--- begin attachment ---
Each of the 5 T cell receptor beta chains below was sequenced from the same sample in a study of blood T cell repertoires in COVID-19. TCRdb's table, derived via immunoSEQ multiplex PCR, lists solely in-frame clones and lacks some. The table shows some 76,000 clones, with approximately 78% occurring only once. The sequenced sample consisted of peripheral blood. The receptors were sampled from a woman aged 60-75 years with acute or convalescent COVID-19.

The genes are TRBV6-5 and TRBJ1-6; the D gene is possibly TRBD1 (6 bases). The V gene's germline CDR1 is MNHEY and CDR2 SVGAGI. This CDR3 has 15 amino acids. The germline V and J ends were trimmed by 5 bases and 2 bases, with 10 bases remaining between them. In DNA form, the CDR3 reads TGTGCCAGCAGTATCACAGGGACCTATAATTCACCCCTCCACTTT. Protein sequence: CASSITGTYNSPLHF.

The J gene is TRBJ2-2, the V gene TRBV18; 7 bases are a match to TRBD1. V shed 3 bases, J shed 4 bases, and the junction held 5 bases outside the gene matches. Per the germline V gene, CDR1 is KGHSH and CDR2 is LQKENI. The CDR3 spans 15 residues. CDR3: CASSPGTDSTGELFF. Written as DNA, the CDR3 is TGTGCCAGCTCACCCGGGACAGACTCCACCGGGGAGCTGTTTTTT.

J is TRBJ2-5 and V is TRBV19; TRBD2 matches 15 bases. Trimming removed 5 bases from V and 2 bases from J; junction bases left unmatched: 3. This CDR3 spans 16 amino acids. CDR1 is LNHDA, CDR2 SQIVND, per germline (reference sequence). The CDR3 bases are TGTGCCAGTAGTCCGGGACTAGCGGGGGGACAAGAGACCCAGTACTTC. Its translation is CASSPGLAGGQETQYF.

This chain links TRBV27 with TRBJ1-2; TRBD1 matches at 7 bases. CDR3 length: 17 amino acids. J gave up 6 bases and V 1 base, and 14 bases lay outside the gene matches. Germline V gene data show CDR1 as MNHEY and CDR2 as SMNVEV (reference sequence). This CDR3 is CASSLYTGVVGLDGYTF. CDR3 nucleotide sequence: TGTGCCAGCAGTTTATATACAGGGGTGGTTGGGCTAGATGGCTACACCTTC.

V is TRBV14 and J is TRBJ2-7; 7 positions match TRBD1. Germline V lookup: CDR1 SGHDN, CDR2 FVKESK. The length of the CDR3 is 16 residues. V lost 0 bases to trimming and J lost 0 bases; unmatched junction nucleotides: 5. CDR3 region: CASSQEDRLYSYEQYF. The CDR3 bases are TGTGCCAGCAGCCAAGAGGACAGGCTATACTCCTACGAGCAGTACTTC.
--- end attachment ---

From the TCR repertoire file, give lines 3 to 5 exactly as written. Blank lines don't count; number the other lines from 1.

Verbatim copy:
The J gene is TRBJ2-2, the V gene TRBV18; 7 bases are a match to TRBD1. V shed 3 bases, J shed 4 bases, and the junction held 5 bases outside the gene matches. Per the germline V gene, CDR1 is KGHSH and CDR2 is LQKENI. The CDR3 spans 15 residues. CDR3: CASSPGTDSTGELFF. Written as DNA, the CDR3 is TGTGCCAGCTCACCCGGGACAGACTCCACCGGGGAGCTGTTTTTT.

J is TRBJ2-5 and V is TRBV19; TRBD2 matches 15 bases. Trimming removed 5 bases from V and 2 bases from J; junction bases left unmatched: 3. This CDR3 spans 16 amino acids. CDR1 is LNHDA, CDR2 SQIVND, per germline (reference sequence). The CDR3 bases are TGTGCCAGTAGTCCGGGACTAGCGGGGGGACAAGAGACCCAGTACTTC. Its translation is CASSPGLAGGQETQYF.

This chain links TRBV27 with TRBJ1-2; TRBD1 matches at 7 bases. CDR3 length: 17 amino acids. J gave up 6 bases and V 1 base, and 14 bases lay outside the gene matches. Germline V gene data show CDR1 as MNHEY and CDR2 as SMNVEV (reference sequence). This CDR3 is CASSLYTGVVGLDGYTF. CDR3 nucleotide sequence: TGTGCCAGCAGTTTATATACAGGGGTGGTTGGGCTAGATGGCTACACCTTC.